Sautéed Squash, Heirloom Tomatoes, Fino Verde Basil and Castello di Ama Extra Virgin Olive Oil Emulsion

Brooklyn Brewery “Sorachi Ace,? New York

Confit of Fennel Bulb, Rainbow Swiss Chard, Niçoise Olive Tapenade and “Mousseline au Citron”

Brooklyn Brewery “Brooklyner-Schneider Hopfen-Weisse,? New York

“Choucroute Garnie”

Brooklyn Brewery “Local 1,? New York

Smoked Bone Marrow “Pain Perdu,” Creamed Arugula,
Trumpet Royale Mushroom and “Sauce Bordelaise”

Brooklyn Brewery “Reinschweinsgebot,? New York

Celeriac Rémoulade, Compressed Granny Smith Apple, Mustard Cress and Green Apple Mustard

Brooklyn Brewery “Wild 1,? New York

Dark Chocolate Mud Cake, Liquid Caramel, Chocolate “Crémeux”
and Caramel Parfait with Sassafras Ice Cream

Brooklyn Brewery “Black Ops,? New York


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11 thoughts on “On Beer Budgets, the Economy, and the Most Expensive Beer Dinner I’ve Yet Seen…

  1. Not one of those “just a regular beer.”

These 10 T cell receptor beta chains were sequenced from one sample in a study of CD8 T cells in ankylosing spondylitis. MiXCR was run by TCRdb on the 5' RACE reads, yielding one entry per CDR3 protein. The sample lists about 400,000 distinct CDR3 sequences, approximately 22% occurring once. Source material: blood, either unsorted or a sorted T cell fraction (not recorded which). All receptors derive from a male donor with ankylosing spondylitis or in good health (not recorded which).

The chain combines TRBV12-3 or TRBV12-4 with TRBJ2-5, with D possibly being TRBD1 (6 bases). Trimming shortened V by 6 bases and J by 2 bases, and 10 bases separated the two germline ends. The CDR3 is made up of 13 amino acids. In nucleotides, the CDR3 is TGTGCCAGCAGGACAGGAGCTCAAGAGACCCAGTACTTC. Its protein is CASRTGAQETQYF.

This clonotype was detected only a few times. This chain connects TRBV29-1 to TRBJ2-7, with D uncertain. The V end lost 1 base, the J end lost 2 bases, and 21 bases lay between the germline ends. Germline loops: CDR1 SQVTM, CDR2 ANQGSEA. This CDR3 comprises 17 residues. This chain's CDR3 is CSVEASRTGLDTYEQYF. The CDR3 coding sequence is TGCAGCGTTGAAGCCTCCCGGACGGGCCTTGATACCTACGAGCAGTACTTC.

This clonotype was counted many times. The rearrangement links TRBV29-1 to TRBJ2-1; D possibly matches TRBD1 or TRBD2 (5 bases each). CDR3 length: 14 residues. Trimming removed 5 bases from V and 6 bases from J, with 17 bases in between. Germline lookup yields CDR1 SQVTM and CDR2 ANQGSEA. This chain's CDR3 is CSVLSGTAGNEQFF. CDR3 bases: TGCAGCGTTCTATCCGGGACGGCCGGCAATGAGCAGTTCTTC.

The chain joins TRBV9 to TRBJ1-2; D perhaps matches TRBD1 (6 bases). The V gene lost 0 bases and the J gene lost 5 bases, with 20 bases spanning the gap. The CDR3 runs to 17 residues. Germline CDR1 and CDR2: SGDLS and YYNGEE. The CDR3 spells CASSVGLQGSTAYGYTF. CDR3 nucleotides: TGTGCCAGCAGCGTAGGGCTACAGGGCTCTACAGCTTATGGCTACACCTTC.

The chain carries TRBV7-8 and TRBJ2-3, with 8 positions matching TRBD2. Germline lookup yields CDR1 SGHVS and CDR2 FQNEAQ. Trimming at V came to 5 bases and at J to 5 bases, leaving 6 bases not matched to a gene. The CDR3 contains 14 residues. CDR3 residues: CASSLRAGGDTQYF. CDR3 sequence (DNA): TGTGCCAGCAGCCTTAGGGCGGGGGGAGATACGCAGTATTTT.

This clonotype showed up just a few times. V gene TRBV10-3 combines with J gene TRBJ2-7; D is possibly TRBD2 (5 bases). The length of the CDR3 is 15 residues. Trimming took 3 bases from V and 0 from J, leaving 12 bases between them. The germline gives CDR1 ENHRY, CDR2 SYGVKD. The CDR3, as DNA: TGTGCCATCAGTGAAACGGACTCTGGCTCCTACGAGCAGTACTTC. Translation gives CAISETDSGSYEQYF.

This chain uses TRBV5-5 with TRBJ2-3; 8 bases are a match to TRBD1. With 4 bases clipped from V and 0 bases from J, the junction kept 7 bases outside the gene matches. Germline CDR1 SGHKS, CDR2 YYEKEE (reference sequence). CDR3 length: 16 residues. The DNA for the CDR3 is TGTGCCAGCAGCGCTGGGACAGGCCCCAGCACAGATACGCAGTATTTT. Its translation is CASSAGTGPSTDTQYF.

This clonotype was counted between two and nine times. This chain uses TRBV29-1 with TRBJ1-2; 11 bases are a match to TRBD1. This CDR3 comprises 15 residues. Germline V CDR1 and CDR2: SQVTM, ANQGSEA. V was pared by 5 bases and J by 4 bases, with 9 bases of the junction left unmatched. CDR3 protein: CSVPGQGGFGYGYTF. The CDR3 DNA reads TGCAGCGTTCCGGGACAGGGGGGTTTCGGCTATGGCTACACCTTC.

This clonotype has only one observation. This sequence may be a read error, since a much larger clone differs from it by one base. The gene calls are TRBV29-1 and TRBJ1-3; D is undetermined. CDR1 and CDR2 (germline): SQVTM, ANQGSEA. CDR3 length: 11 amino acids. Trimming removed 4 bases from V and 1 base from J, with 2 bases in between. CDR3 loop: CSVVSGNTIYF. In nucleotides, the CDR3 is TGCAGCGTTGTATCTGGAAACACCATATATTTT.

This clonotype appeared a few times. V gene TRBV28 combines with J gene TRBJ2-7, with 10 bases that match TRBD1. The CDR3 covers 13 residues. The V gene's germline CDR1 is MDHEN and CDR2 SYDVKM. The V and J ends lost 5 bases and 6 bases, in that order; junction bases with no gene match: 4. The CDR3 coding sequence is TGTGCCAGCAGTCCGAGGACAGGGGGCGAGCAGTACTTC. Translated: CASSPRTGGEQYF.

Keller, of course, started in wine country. Where wineries who charge (or did until a year ago) hundreds of dollars for bottles of wine will soon be in the midst of crush, serving beer to workers at the end of a long day. Plenty of “regular stuff.” Does anybody else see a disconnect?

    But at least now I know what to sever with smoked bone marrow.

  2. That is an absurd price and sure proof that there is a sucker born every minute. They may not be regular beers, Stan, but in any reasonable market you could pay 25 to 40 bucks tops for 12 oz bottles of these or equivalent beers.

    So, what is the extra 310 to 325 for? Much is for exclusivity, that great anti-beer force in the universe.